Aristotle and the art of software development by Jonathan Dahl
How do you identify a good programmer? Jon says Ethics. Ethics is about how you live your entire life. He thinks the what makes a good software developer and what makes a good person have parallels in their answers.
Kant -- Only act on principles that you would like to become universal law. Kant would have loved Haskel.
There are principles in software, but sometimes they conflict such as DRY vs write understandable code. DRYing something up can make it hard to read.
John Stuart Mill
Utilitarianism -- what matters is the effect of the action. The ends justify the means. However, It's hard to know whether the effects will be good ahead of time. The Pragmatic Programmer is a good outcome of Utilitarianism. But Utilitarianism may lead to sloppy code and processes. Or the Cowboy coder.
Aristotle - ethics as virtue. The person is the important part. For Aristotle:
ethics == a life well lived == happiness == virtue
each virtue is between two extremes:
rashness > courage > cowardliness
Aristotle says that you become good by doing good. Which is kinda of circular. To become a good programmer, hang around the good and look at their code.
Jon thinks that Aristotle would like Ruby because Ruby is written for us as programmers. Haskel is based on math and Java is for business requirements but Ruby is for people. Also, to harken back to Matz's point from yesterday, Ruby is between two extremes:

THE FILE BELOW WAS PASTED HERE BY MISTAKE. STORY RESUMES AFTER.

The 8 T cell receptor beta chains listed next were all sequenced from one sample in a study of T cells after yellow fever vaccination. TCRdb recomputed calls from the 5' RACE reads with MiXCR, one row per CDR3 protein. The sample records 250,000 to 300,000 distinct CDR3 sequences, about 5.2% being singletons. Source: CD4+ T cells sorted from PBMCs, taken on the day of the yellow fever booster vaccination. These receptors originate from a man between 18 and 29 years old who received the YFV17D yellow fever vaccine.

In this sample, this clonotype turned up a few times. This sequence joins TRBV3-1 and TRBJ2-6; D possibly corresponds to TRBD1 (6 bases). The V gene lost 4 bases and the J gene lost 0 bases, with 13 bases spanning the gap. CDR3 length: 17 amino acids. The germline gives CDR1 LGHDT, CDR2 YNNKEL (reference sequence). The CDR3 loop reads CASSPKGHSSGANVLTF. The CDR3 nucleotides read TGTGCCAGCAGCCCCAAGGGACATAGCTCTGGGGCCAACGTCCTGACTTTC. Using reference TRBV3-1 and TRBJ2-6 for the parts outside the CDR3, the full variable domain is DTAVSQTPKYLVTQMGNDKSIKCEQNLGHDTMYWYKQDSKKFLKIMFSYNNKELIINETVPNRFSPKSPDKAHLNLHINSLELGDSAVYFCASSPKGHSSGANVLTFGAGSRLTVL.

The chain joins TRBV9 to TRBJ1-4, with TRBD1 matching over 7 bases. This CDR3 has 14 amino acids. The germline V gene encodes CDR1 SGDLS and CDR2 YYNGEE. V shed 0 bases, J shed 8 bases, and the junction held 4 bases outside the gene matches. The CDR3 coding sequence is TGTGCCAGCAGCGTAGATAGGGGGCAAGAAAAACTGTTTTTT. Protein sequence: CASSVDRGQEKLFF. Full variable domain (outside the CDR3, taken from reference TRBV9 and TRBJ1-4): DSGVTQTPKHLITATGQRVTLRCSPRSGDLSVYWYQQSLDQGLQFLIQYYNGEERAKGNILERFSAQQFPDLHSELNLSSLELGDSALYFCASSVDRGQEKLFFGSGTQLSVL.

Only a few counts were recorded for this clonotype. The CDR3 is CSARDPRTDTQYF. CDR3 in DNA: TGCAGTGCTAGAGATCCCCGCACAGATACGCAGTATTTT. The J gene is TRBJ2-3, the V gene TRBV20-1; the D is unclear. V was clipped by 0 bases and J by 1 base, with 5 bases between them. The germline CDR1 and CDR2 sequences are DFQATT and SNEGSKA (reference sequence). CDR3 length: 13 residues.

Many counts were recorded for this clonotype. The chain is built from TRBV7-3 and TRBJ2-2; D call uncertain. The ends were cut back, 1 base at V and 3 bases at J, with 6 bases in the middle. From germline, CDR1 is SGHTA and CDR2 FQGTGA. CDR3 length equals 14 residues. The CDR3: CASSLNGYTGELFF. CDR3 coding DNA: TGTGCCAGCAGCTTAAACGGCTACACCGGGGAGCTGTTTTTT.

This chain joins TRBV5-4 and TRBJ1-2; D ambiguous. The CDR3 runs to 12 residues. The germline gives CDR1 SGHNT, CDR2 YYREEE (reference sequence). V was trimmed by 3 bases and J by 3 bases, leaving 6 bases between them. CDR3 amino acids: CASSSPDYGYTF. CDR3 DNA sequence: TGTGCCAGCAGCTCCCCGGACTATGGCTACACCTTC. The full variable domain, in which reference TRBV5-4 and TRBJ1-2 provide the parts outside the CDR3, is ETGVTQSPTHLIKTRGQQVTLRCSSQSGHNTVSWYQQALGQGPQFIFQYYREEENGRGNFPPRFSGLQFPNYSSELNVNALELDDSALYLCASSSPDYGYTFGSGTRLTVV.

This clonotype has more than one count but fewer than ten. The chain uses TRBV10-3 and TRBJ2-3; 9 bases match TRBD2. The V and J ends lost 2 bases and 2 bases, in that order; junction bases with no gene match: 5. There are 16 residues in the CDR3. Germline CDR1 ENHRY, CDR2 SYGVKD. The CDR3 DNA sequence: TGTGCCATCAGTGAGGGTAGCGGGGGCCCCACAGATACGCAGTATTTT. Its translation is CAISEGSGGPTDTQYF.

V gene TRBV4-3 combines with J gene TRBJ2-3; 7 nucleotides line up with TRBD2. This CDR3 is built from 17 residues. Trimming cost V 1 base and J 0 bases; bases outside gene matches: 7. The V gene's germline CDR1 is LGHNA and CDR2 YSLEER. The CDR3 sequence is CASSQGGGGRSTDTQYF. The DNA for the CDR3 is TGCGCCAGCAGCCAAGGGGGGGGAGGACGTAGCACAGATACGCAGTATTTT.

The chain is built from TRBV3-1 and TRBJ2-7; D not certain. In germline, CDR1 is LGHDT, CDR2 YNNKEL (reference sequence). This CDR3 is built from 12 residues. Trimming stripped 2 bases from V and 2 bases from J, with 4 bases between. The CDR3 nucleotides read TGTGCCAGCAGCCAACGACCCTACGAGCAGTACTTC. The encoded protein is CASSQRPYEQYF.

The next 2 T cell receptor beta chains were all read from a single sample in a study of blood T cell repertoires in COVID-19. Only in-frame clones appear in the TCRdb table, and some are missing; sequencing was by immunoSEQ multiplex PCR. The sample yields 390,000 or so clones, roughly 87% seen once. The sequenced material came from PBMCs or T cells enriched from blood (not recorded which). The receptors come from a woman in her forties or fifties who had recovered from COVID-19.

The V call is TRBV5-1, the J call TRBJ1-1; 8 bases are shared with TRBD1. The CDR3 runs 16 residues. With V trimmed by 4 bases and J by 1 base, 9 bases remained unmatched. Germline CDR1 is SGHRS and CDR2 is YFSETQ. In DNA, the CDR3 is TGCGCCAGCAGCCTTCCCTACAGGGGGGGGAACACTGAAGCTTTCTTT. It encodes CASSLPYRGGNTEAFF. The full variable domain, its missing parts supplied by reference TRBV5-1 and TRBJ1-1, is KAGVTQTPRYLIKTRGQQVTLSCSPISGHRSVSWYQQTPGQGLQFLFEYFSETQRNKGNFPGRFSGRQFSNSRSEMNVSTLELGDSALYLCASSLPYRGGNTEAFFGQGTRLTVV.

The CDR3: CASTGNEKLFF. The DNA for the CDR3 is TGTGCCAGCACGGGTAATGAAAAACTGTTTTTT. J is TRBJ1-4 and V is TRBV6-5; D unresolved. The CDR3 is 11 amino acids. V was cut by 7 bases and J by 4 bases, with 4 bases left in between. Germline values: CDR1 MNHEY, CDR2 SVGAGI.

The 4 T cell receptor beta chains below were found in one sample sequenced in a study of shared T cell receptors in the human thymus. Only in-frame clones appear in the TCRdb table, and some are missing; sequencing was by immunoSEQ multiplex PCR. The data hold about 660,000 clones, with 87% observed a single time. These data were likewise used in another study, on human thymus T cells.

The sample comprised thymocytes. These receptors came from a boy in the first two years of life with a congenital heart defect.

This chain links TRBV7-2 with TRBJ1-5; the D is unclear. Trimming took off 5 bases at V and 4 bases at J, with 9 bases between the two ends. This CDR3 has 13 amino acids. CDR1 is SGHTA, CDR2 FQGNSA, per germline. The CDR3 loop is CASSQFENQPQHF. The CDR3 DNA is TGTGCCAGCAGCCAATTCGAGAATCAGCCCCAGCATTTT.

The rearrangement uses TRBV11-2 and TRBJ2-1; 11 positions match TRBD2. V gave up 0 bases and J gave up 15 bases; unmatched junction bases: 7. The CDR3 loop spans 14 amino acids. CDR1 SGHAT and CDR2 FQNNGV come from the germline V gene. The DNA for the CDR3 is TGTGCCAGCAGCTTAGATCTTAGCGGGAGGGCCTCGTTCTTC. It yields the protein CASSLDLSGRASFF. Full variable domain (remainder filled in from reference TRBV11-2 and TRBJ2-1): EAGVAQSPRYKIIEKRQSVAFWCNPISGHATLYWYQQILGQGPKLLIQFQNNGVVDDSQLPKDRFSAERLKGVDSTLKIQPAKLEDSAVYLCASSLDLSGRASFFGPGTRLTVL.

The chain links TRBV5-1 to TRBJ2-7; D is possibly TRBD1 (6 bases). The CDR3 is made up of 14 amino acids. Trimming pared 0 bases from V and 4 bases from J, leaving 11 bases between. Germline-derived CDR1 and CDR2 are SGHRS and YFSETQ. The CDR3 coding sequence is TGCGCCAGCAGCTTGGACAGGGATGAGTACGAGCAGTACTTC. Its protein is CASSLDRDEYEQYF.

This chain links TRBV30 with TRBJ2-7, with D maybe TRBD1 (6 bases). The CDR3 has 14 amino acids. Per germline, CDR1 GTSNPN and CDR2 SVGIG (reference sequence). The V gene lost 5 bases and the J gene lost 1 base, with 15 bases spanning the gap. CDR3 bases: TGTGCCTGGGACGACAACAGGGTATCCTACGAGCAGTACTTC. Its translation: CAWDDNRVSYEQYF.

Lisp > Ruby > BASIC
Fear of Programming by Nathaniel Talbott
A significant part of what we do as programmers is art. And we can learn from artists who aren't afraid to talk about their feelings. At this point
- Fear is an emotion that effects our productivity.
- Fear of a blank page and a blinking cursor.
- Fear of existing code:
- Legacy code that's hard to understand and work with.
- Good code can inspire fear as you might mess it up.
Nathaniel then walked around the room, Oprah style, and had people volunteer things they are afraid of:
- Fear of not finishing.
- Fear of putting it into the wild.
- Fear of loss of excitement about coding.
- Fear that what you write will be useless.
- Fear that someone has written it better before you and you just haven't found it.
- Fear that my imagination outreaches my ability.
Fear is good as a warning mechanism, but pathetic as decision making tool. You can manage fear by learning. Much fear comes down to a fear of the unknown. Testing is an antidote to fear and it's a great way to break a problem down.
"The War of Art" and "Art and Fear" are two books Nathaniel recommends on this topic.
How do you, the audience, deal with fear:
- Pair programming.
- Talking it through to someone else.
- Tackle the worst thing first.
- Write fears down on paper.
- Taking a walk.
- Writing only the test cases.